Consumers have never had so much choice when it comes to dining out. So how do you convince them to choose your establishment?
According to Datamonitor surveys, opportunities exist to improve customer confidence in selecting somewhere to eat – largely by helping them feel more informed about your café or restaurant.
Datamonitor found intuitive layouts, clear pricing, and nutritional information, and a friendly environment with helpful service is useful in establishing consumer confidence.
They also noted the significance of “storytelling” in the marketing of a business.
This storytelling is especially important in a society where millennials make up a significant portion of the restaurant-going public.
As marketing expert Michael Parrish Dudell told MNN, millennials crave information.
"You have to remember, this a generation that was raised on unfettered access - access to ideas, information, knowledge, data, etc."
- Marketing Expert Michael Parrish Dudell.
You have to remember, this a generation that was raised on unfettered access - access to ideas, information, knowledge, data, etc.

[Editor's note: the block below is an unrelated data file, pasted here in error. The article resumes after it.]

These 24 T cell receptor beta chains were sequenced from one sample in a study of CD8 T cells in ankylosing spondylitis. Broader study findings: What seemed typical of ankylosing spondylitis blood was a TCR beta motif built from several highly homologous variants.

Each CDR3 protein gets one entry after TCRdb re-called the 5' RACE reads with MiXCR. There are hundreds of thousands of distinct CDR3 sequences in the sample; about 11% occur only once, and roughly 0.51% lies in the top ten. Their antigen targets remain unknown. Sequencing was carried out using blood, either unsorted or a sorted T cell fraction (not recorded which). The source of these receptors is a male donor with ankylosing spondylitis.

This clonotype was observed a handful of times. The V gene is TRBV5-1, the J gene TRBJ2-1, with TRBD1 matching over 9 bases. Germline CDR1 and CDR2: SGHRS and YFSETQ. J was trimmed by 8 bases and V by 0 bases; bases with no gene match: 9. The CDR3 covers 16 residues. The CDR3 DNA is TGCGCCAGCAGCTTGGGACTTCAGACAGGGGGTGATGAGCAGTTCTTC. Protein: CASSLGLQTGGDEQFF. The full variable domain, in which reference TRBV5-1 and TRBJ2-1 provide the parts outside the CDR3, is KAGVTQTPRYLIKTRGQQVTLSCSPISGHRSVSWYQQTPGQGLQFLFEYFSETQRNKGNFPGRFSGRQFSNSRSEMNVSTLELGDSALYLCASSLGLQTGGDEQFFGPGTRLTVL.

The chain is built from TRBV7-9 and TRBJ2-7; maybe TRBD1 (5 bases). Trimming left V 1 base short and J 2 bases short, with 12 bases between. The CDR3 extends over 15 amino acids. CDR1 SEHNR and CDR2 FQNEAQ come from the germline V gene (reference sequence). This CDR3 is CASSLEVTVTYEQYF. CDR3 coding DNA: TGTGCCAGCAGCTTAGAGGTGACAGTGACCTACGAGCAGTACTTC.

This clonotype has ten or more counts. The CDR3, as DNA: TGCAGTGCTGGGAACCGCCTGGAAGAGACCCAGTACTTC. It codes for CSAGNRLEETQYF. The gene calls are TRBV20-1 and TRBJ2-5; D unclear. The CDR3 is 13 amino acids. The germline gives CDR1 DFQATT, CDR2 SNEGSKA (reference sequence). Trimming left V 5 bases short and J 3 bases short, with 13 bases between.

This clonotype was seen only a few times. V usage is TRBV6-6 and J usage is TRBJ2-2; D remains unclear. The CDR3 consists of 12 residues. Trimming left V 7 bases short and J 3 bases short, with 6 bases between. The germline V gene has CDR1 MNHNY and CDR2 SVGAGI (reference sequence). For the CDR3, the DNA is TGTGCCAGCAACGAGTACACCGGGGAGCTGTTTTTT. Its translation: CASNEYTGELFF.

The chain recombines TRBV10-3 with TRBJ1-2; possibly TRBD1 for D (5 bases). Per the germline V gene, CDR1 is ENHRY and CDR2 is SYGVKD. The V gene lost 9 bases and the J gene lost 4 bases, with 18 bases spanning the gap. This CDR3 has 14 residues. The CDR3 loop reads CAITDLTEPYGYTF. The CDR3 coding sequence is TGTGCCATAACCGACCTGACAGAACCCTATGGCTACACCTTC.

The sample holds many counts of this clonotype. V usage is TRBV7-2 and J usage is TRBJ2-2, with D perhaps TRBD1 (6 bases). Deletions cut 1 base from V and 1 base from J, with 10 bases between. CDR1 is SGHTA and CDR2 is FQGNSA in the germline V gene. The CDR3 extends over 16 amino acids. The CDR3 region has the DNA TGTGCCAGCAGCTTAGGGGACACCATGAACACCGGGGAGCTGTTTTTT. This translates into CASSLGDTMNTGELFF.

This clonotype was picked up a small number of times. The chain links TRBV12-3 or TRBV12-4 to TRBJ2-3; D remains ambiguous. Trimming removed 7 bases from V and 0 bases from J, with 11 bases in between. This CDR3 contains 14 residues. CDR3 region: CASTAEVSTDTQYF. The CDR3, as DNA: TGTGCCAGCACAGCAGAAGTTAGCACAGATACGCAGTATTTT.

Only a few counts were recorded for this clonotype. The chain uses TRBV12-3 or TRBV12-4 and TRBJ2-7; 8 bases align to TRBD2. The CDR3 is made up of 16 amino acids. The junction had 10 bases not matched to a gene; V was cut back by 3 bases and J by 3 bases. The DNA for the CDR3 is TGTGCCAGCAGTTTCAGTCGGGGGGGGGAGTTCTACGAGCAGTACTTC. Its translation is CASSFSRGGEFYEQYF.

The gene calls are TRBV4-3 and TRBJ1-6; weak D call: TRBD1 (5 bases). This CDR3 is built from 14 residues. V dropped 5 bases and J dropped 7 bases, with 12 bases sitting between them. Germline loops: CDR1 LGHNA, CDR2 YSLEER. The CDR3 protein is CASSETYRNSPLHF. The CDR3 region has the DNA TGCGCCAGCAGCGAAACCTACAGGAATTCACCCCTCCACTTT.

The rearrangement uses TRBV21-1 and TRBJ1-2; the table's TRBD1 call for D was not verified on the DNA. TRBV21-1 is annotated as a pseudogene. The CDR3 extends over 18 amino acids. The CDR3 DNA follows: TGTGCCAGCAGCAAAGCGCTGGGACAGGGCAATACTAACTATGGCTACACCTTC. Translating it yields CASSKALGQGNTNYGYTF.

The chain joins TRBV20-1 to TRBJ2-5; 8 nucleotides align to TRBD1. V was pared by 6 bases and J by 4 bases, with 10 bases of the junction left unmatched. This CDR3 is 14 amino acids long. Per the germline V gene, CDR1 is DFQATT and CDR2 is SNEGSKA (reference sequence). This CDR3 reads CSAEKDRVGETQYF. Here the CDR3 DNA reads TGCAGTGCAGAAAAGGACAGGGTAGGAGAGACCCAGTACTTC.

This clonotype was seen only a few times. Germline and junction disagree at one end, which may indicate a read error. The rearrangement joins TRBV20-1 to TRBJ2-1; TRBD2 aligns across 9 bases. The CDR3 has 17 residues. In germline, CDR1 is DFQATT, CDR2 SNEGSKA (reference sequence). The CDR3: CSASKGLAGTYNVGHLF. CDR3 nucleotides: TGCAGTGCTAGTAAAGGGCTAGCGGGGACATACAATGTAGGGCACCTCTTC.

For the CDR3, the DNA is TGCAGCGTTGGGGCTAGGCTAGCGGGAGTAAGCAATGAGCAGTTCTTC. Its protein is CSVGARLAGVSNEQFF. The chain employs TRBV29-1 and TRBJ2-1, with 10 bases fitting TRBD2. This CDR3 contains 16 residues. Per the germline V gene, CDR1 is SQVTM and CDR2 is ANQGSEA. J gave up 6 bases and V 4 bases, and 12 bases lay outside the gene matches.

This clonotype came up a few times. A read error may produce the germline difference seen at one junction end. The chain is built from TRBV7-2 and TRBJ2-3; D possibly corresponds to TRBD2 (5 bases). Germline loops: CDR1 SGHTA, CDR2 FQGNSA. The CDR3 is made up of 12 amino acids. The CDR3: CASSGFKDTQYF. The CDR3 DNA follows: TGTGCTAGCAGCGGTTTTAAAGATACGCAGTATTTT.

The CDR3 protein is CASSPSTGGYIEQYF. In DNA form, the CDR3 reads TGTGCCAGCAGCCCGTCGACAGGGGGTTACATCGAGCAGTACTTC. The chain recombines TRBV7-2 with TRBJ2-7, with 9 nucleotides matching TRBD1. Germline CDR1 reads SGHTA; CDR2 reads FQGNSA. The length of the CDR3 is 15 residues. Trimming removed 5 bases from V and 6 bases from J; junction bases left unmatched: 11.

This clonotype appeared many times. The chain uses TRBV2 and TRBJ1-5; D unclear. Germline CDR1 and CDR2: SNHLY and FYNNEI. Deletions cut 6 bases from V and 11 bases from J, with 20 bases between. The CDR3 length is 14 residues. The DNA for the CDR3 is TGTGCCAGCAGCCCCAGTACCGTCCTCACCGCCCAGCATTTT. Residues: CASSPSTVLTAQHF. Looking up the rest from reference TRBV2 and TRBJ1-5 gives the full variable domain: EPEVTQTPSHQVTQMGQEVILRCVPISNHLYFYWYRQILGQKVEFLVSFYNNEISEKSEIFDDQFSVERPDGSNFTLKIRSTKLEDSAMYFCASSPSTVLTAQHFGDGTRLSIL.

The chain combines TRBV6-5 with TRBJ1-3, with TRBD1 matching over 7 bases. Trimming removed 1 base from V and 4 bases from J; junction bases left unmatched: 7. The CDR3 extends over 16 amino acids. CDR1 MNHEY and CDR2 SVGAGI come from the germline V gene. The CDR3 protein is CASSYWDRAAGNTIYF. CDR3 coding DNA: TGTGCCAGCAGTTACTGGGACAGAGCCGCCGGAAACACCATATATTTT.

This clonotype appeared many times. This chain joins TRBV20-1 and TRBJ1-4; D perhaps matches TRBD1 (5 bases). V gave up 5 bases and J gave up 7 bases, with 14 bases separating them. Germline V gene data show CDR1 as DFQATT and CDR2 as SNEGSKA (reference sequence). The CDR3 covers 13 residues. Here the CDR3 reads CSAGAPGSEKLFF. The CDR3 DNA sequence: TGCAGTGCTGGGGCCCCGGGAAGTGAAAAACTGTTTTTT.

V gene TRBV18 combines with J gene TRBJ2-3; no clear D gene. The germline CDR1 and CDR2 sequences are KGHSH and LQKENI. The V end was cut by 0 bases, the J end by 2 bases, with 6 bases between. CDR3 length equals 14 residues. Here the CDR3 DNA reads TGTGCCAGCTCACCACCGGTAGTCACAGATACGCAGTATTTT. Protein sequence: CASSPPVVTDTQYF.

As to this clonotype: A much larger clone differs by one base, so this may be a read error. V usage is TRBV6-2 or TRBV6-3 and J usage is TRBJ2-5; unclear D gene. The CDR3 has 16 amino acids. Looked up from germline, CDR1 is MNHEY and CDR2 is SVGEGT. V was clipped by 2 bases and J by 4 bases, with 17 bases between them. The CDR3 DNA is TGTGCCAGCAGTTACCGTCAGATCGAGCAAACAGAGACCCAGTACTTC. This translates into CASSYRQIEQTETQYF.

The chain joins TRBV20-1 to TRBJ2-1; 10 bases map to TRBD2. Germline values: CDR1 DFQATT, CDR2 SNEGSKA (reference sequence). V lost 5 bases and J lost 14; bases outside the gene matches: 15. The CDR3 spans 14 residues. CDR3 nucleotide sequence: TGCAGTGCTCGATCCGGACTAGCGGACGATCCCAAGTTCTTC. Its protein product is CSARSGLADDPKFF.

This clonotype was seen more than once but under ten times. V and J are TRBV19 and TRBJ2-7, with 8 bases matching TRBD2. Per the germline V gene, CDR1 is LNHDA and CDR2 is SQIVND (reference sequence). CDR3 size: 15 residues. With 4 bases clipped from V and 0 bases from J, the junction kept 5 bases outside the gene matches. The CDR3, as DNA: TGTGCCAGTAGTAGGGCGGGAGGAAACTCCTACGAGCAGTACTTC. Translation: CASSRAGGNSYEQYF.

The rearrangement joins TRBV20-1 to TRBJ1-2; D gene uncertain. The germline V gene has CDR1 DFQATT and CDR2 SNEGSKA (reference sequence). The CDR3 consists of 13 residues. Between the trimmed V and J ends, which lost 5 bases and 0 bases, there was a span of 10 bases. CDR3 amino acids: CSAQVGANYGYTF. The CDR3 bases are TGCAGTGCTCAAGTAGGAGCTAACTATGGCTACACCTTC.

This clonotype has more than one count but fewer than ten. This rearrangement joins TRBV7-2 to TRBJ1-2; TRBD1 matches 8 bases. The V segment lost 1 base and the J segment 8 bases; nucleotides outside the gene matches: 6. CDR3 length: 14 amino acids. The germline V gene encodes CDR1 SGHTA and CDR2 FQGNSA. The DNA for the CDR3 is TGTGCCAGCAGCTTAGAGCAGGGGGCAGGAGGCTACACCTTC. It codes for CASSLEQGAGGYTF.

“At the same time, millennials expect more from the brands they support and in many ways are savvier consumers.
“This has created a perfect storm or, as I like to think of it, a perfect opportunity for businesses of all shapes and sizes to have more authentic conversations with their audience."
But the work doesn’t end once you’ve convinced a customer to choose your restaurant.
Impressing those consumers as soon as they walk through the door is all-important for both repeat business and attracting new customers through word-of-mouth.
Datamonitor’s surveys found the personal touch was important for consumers in deciding on somewhere to dine.
When asked “Which factor has the most influence on your choice of restaurants,” 35% of those surveyed said “Somewhere I have visited before and know I like,” while 32% relied on a recommendation from friends or family.
Datamonitor concluded that despite an avalanche of restaurant review sites available, traditional word-of-mouth recommendations remained king, with recommendations from peers three times more likely to be a key influence than a favorable online review from a stranger.
“Knowing the reviewer seems essential,” they say.
Therefore, the old adage of creating a good first impression on a customer remains true.
As Datamonitor says: “The foodservice industry is besieged by a number of marketing gimmicks but they are ultimately nowhere near as powerful as making consumers enjoy their first consumption experience once they are through the door.”